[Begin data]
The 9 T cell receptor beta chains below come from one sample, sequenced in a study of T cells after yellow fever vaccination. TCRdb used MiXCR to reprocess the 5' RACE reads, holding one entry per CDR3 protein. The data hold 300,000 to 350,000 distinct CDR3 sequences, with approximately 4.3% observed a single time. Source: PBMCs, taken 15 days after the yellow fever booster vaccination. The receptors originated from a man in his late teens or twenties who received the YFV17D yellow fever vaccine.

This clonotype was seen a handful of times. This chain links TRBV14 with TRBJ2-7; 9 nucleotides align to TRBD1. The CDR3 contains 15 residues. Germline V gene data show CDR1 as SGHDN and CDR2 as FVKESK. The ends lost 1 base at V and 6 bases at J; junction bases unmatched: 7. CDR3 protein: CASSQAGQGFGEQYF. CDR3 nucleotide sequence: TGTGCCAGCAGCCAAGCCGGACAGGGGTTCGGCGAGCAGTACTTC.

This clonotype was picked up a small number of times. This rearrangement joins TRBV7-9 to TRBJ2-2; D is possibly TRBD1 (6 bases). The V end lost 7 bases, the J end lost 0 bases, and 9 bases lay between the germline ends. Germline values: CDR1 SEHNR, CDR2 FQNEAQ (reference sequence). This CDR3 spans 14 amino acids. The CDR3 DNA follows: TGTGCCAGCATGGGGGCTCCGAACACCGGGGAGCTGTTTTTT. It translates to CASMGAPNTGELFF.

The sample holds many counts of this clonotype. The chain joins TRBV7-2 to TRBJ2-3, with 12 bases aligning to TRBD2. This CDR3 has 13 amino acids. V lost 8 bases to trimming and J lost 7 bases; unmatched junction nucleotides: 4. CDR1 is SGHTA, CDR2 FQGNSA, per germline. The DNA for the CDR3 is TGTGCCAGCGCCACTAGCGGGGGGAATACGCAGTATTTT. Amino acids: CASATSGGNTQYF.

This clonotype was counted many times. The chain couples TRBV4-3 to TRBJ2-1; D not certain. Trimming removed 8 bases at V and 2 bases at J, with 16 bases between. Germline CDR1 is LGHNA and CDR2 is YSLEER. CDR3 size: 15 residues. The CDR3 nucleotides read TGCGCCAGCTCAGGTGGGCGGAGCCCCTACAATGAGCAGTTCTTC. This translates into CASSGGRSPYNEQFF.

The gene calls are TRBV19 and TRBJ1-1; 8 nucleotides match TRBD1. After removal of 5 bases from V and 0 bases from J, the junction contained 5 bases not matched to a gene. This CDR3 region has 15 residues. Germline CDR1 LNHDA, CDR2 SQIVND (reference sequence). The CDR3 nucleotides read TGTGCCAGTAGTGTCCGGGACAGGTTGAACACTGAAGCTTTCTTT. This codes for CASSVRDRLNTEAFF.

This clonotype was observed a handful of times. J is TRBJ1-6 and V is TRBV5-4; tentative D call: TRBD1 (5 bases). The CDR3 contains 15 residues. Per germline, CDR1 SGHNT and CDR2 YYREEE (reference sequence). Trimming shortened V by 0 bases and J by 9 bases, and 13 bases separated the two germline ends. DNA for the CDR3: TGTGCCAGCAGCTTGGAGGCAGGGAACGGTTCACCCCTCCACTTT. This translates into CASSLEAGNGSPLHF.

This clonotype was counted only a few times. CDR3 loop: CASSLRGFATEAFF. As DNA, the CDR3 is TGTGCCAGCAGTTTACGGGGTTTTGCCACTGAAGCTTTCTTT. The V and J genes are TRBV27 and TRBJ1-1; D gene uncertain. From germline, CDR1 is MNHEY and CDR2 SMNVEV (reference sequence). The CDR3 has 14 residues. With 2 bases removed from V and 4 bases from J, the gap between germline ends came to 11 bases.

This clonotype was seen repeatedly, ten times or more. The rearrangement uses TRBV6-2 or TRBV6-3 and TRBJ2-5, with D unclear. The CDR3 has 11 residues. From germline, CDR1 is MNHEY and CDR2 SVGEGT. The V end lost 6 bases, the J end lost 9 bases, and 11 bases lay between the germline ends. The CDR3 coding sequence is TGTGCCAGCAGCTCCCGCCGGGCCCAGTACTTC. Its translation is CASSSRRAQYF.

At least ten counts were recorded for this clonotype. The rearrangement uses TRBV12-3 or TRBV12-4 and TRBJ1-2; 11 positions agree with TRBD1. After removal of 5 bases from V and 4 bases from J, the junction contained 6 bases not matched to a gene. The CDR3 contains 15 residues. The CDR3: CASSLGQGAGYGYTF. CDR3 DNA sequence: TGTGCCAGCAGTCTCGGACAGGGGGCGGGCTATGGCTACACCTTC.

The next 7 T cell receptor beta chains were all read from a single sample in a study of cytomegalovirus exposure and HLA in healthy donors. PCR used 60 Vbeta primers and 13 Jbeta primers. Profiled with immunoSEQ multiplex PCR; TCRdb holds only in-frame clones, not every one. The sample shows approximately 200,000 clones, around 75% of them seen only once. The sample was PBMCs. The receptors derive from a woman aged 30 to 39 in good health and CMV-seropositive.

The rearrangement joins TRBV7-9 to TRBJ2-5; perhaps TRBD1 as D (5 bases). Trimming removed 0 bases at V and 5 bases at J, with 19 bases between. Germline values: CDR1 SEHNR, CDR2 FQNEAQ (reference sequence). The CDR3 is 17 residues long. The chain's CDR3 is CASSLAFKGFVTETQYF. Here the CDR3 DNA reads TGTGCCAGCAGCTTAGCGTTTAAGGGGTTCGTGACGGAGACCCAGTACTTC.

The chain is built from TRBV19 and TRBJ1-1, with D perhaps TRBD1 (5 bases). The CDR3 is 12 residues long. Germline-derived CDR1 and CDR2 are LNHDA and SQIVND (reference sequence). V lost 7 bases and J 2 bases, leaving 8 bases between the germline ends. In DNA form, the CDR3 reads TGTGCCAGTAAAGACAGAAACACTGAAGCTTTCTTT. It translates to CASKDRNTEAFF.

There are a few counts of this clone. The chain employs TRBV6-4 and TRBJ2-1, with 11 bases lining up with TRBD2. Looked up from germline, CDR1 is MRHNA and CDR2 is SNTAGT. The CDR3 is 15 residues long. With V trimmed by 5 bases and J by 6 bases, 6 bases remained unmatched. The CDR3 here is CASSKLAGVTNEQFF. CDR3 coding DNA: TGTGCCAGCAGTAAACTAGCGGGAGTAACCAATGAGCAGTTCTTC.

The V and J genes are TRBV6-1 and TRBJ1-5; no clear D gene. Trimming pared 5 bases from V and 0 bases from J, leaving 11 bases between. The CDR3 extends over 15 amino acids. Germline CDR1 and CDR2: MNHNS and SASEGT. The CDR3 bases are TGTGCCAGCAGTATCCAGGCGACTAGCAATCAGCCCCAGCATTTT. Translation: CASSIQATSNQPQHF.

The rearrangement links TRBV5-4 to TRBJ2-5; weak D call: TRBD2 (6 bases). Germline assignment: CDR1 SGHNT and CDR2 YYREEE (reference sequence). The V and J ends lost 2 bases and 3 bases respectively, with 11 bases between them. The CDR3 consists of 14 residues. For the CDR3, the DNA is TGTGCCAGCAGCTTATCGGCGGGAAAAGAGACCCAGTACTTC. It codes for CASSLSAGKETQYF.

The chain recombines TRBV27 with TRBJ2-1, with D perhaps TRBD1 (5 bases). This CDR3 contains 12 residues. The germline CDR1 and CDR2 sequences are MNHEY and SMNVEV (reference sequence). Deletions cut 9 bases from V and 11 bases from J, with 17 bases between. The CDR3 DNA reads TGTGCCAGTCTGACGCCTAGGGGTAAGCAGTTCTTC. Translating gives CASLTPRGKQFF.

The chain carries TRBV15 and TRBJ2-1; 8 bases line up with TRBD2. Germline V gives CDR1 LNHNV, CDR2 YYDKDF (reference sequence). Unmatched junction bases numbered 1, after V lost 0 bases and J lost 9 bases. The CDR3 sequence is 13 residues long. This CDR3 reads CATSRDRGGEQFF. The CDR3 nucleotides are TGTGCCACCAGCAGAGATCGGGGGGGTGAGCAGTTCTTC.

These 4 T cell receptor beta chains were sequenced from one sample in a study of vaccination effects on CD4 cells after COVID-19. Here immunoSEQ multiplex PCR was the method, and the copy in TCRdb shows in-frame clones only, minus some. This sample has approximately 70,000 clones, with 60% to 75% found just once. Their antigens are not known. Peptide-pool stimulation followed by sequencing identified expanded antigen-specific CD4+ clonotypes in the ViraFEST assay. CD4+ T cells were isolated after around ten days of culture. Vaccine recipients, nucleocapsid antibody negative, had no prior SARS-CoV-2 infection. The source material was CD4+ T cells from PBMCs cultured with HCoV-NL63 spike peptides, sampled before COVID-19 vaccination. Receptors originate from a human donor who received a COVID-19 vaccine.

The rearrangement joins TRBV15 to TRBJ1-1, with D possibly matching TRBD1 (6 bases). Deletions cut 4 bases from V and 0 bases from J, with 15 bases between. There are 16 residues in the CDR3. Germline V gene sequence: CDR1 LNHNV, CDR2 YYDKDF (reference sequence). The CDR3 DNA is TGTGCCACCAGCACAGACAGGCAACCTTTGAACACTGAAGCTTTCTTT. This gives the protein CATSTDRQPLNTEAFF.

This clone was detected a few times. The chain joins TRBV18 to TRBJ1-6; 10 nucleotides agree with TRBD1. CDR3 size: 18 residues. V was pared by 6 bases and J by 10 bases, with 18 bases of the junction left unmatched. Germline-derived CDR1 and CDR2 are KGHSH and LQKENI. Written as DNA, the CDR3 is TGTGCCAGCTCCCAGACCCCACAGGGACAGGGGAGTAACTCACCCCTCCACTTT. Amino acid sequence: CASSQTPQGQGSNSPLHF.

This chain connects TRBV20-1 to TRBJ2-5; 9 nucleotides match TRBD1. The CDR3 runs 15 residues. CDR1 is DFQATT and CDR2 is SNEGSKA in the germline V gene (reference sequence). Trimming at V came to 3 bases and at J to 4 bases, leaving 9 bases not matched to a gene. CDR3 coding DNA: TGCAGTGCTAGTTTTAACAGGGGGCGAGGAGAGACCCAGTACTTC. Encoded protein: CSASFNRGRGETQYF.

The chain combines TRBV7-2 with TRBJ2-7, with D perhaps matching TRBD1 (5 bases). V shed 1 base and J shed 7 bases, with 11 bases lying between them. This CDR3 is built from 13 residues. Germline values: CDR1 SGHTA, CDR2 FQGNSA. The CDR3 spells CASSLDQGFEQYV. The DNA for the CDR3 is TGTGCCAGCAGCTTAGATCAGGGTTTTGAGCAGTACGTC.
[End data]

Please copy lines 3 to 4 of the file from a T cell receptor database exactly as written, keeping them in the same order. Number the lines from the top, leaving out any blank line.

This clonotype was picked up a small number of times. This rearrangement joins TRBV7-9 to TRBJ2-2; D is possibly TRBD1 (6 bases). The V end lost 7 bases, the J end lost 0 bases, and 9 bases lay between the germline ends. Germline values: CDR1 SEHNR, CDR2 FQNEAQ (reference sequence). This CDR3 spans 14 amino acids. The CDR3 DNA follows: TGTGCCAGCATGGGGGCTCCGAACACCGGGGAGCTGTTTTTT. It translates to CASMGAPNTGELFF.

The sample holds many counts of this clonotype. The chain joins TRBV7-2 to TRBJ2-3, with 12 bases aligning to TRBD2. This CDR3 has 13 amino acids. V lost 8 bases to trimming and J lost 7 bases; unmatched junction nucleotides: 4. CDR1 is SGHTA, CDR2 FQGNSA, per germline. The DNA for the CDR3 is TGTGCCAGCGCCACTAGCGGGGGGAATACGCAGTATTTT. Amino acids: CASATSGGNTQYF.